Journal
                J Cell Biol
                J. Cell Biol
                jcb
                The Journal of Cell Biology
                The Rockefeller University Press
                0021-9525
                1540-8140
                2 September 2013
                : 202
                : 5
                : 807-824
                Affiliations
                [1 ]Department of Chemical and Biomolecular Engineering ; [2 ]Physical Sciences-Oncology Center ; [3 ]Center for Cancer Nanotechnology Excellence ; [4 ]Institute for NanoBioTechnology ; and [5 ]Department of Oncology and [6 ]Department of Cell Biology, School of Medicine; Johns Hopkins University, Baltimore, MD 21218
                Author notes
                Correspondence to Konstantinos Konstantopoulos: konstant@ 123456jhu.edu ; or Joy T. Yang: jyang@ 123456jhmi.edu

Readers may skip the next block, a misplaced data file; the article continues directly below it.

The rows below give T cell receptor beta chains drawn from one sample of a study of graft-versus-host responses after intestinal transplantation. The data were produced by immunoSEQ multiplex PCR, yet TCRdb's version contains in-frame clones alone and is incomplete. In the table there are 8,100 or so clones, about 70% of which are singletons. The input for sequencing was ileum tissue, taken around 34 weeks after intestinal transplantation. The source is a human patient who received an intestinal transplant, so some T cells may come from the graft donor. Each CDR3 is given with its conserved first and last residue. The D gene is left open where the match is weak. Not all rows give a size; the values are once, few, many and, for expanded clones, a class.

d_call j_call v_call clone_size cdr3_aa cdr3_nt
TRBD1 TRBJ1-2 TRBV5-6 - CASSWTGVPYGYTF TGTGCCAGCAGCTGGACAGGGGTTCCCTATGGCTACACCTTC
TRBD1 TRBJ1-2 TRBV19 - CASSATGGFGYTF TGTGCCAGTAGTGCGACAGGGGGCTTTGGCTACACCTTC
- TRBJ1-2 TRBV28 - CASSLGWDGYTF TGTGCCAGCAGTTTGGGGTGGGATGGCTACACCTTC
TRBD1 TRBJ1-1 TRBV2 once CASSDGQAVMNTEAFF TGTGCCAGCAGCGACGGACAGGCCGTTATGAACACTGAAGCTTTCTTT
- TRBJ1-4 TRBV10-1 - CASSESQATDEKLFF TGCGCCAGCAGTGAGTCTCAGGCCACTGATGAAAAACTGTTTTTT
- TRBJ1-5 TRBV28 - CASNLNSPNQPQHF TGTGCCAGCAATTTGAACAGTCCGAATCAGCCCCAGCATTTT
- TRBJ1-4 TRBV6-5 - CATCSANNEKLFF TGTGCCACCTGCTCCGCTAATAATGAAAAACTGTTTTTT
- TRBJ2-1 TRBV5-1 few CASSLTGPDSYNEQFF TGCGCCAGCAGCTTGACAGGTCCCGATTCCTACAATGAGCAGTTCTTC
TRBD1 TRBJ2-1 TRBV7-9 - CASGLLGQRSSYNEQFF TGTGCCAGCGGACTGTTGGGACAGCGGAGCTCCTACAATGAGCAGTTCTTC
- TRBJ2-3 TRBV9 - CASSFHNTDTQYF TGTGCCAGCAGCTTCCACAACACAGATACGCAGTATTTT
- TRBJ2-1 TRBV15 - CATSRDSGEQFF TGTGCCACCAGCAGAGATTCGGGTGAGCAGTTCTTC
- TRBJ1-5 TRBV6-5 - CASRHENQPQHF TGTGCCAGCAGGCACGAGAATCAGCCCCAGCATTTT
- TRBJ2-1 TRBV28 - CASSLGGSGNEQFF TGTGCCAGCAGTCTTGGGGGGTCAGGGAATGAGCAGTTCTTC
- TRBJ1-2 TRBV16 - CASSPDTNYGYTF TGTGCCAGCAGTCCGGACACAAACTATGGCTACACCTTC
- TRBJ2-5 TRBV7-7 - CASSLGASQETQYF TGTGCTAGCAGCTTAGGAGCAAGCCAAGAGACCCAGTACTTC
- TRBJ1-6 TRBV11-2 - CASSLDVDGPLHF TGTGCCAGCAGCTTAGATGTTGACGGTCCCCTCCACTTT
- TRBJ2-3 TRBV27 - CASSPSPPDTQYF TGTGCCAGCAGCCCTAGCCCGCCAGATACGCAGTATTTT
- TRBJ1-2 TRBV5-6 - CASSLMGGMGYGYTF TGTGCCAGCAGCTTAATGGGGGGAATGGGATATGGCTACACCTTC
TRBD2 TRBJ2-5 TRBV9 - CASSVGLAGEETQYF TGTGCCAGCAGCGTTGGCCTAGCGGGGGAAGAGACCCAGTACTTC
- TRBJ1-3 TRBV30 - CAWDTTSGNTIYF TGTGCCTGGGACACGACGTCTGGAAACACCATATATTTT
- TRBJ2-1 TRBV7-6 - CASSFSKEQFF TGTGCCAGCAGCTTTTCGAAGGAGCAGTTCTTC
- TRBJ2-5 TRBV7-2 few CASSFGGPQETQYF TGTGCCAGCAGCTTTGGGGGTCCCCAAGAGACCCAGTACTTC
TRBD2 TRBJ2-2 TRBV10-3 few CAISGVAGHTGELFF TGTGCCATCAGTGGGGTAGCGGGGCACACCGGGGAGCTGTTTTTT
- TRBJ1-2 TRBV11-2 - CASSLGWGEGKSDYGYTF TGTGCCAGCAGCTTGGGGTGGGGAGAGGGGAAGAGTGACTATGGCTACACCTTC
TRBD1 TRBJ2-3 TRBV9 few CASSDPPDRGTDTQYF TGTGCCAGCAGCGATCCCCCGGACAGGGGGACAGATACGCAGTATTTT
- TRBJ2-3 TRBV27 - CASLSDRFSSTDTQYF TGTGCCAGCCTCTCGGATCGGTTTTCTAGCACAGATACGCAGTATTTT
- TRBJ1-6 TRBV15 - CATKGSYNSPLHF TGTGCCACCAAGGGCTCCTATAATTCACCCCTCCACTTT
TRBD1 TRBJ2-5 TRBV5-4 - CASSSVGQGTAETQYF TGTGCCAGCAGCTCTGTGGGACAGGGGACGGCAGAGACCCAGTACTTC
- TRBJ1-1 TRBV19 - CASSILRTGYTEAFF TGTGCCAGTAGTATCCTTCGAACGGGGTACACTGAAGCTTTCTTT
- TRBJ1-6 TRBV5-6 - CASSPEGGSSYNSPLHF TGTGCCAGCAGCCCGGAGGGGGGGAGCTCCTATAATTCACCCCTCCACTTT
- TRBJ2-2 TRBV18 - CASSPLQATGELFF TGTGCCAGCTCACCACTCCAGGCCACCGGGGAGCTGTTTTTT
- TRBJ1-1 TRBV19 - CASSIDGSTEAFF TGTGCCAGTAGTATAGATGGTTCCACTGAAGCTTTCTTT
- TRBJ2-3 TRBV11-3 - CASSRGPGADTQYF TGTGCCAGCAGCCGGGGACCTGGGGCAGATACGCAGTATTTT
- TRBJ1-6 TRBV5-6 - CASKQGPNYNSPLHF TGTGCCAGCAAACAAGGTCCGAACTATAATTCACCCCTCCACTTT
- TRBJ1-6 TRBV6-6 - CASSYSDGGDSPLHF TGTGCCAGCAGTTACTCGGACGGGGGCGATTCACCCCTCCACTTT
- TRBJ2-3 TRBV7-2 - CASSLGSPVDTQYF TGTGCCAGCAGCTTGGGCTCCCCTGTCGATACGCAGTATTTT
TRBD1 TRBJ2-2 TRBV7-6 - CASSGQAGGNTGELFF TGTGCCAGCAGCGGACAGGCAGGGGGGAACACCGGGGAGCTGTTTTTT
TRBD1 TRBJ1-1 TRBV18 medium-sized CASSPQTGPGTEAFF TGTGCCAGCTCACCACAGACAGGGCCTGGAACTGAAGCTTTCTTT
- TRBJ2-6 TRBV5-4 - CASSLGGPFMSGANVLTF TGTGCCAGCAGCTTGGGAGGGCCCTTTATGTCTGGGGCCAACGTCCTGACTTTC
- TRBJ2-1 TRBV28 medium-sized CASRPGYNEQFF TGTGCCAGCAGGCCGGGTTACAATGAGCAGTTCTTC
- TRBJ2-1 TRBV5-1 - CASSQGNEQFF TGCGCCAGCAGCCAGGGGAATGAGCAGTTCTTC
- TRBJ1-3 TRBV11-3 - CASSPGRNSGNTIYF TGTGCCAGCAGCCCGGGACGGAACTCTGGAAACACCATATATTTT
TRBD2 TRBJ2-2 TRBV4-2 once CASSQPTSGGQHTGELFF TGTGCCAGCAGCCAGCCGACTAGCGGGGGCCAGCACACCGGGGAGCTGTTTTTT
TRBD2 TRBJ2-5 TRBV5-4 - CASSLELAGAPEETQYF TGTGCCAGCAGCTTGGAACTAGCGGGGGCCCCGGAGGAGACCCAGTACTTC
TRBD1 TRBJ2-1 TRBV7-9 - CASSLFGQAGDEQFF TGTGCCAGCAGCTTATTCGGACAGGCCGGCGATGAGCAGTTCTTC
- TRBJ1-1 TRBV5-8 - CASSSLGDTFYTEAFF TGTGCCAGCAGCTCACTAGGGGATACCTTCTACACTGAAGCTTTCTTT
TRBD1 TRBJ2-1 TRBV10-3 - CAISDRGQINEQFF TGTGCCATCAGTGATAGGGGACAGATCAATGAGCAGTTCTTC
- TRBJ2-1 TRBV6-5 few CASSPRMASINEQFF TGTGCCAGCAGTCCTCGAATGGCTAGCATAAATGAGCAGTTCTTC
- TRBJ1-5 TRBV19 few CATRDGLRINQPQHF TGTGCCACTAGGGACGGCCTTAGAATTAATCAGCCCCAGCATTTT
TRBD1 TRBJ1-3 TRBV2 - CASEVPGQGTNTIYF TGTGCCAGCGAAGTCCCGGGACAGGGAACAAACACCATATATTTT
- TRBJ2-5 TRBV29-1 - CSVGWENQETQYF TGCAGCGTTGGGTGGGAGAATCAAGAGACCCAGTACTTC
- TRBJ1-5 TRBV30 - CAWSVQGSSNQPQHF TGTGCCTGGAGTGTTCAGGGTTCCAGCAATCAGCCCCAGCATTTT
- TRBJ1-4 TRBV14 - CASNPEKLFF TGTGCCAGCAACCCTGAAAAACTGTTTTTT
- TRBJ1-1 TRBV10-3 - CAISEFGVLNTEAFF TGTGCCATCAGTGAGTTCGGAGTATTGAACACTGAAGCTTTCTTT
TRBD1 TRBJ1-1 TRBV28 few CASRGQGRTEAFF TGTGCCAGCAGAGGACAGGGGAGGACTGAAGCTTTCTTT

Article
                201302132
                10.1083/jcb.201302132
                3760608
                23979717
                0bbdc53f-0114-4f94-a3f2-123360518e86
                © 2013 Hung et al.

                This article is distributed under the terms of an Attribution–Noncommercial–Share Alike–No Mirror Sites license for the first six months after the publication date (see http://www.rupress.org/terms). After six months it is available under a Creative Commons License (Attribution–Noncommercial–Share Alike 3.0 Unported license, as described at http://creativecommons.org/licenses/by-nc-sa/3.0/).

                History
                : 25 February 2013
                : 26 July 2013
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                Cell biology
                Cell biology